Cancer 62(9): 2016-2020, 1988.
Huben RP, Mounzer AM, Murphy GP
Clinical and pathologic data of 54 patients with clinically localized transitional cell tumors of the upper urinary tract were reviewed to determine the significance of tumor grade and stage on patient survival. There were 43 tumors of the renal pelvis (one bilateral) and 11 tumors of the ureter. The primary tumor was staged by the new TNM classification into low stage (Ta: limited to mucosa; T1: lamina propria invasion) and high stage (T2: muscularis invasion; T3; invasion beyond the muscularis). Tumors were low stage (Ta/T1) in 28 cases (51.8%) and advanced (T2/T3) in 26 cases (48.2%). Twenty-five of 54 (46.3%) of the patients had low grade (Grades 1 and 2) and 29 of 54 (53.7%) had high grade (Grades 3 and 4) tumors. Median survival for all patients from date of diagnosis was 31 months, with a 5-year survival rate of 45.8%. Grade (low/high) matched stage (low/high) in 45 of 54 patients (83%). Median survival for patients with low grade tumors was 66.8 months compared to 14.1 months in patients with high grade tumors. Median survival for low stage tumors was 91.1 months and for high stage tumors was 12.9 months. These differences in survival related to both tumor stage (P = 0.001) and grade (P = 0.004) were statistically significant by log-rank test. Fourteen of the 54 patients (25.9%) developed local recurrence and 29 (53.7%) developed distant metastases. The lung was the most common site of metastasis. Eighteen patients (33.3%) had or developed transitional cell carcinoma of the bladder, which preceded the diagnosis of transitional cell carcinoma of the upper tract in seven cases and developed subsequently in 11 cases. Primary tumor stage by the new TNM classification is a better predictor of prognosis than tumor grade, although both variables are strongly predictive of patient course and survival. The advantages of the new TNM classification are discussed.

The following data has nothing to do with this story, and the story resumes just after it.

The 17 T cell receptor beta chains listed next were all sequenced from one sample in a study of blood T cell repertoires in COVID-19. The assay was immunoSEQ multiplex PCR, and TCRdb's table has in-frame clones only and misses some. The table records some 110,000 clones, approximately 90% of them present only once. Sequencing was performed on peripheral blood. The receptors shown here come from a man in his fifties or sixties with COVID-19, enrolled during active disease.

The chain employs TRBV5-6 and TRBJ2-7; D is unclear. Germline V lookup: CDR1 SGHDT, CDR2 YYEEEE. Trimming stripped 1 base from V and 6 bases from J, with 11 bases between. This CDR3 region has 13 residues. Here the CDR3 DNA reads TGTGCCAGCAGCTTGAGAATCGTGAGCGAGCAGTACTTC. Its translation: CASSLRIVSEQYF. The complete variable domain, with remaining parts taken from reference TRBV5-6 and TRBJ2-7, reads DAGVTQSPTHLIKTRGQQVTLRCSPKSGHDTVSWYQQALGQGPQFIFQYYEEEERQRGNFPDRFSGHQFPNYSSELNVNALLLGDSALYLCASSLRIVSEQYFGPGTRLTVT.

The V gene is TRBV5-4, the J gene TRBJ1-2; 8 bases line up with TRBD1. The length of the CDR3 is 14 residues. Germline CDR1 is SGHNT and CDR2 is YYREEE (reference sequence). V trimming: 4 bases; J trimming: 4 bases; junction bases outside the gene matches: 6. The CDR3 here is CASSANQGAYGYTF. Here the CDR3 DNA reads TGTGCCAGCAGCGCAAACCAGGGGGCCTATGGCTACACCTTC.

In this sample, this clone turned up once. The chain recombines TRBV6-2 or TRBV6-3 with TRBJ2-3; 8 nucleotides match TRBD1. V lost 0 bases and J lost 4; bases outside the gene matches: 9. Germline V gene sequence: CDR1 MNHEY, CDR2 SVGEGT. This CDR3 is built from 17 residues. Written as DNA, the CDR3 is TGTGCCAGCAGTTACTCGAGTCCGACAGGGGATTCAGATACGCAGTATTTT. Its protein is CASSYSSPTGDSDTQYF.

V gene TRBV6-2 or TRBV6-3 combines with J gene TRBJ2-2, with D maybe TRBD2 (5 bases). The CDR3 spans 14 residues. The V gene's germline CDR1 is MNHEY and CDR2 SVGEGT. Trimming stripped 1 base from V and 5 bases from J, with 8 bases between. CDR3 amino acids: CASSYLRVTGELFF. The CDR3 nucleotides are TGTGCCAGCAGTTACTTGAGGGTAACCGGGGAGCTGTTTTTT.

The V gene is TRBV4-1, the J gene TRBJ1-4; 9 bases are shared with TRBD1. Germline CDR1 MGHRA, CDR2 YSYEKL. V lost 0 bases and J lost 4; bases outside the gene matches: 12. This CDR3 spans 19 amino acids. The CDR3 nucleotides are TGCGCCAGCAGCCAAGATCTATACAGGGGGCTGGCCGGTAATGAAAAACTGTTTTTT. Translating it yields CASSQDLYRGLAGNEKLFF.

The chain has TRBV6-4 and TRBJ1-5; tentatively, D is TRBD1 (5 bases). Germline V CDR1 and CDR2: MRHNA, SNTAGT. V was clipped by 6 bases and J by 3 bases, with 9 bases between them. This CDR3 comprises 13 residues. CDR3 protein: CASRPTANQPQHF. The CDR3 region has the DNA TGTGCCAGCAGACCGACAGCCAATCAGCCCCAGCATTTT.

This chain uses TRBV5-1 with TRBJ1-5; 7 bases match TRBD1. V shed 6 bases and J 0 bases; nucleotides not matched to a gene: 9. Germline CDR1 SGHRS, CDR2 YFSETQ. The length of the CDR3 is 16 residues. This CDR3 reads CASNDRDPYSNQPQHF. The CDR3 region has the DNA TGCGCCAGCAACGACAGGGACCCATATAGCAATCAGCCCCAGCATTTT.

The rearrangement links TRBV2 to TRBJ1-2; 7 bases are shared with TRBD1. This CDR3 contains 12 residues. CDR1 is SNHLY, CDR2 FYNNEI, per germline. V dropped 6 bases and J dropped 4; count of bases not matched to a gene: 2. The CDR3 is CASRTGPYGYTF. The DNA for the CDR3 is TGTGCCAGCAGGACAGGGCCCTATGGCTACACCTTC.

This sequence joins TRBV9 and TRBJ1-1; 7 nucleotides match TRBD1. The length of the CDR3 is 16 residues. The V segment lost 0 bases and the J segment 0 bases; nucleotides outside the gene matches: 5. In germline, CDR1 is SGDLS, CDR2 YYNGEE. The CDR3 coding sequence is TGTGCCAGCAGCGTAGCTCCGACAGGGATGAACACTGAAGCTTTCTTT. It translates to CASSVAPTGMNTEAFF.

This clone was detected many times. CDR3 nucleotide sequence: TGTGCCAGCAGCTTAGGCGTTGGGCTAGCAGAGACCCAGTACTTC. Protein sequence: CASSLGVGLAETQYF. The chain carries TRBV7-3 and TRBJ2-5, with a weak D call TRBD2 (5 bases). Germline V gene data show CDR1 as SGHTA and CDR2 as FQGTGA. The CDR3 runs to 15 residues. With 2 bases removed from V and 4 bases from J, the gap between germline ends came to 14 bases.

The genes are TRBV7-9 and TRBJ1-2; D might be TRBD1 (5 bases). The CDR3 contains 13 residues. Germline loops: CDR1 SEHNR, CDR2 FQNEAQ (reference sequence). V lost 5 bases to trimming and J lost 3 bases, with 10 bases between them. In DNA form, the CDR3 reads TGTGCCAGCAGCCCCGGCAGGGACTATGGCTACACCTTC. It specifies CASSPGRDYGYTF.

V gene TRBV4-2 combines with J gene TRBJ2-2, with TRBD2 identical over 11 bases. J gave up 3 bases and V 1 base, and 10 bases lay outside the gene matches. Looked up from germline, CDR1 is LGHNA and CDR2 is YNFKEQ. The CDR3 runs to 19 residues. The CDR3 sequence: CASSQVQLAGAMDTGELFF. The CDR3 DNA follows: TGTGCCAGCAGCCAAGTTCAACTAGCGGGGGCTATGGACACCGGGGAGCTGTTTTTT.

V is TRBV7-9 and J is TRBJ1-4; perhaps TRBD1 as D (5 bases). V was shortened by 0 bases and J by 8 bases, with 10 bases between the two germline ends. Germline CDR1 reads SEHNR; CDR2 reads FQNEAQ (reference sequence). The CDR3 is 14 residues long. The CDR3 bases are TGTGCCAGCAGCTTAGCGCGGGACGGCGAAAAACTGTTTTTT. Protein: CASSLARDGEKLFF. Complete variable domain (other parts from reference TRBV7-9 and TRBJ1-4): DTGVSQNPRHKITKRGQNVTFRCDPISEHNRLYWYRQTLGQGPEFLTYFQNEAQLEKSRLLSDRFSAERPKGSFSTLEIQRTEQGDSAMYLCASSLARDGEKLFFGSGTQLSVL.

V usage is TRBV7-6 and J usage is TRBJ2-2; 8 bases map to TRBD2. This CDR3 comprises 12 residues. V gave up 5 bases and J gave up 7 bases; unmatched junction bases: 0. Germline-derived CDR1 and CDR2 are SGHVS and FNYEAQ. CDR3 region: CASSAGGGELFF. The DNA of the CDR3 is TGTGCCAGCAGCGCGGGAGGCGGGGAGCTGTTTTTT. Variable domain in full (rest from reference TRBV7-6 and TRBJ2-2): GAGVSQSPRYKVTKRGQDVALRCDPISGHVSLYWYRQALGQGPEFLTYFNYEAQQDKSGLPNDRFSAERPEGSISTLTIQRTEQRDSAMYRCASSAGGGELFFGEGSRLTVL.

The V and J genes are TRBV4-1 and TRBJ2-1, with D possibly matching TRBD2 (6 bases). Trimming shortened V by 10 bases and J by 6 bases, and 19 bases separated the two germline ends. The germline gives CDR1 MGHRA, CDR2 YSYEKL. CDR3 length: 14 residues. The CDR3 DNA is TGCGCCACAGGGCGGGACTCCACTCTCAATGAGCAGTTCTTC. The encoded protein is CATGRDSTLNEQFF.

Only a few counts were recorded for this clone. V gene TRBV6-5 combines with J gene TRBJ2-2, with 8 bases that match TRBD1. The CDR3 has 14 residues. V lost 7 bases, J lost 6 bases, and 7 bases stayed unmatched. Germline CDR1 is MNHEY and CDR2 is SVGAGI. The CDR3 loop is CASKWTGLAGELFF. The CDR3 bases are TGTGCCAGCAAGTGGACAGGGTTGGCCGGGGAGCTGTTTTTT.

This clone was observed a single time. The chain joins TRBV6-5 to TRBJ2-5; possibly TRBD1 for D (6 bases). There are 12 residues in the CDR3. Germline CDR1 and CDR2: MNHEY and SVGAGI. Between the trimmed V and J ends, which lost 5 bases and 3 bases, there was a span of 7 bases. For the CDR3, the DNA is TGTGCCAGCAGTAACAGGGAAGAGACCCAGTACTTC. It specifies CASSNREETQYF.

Rheinische Friedrich- Wilhelms- Universität Bonn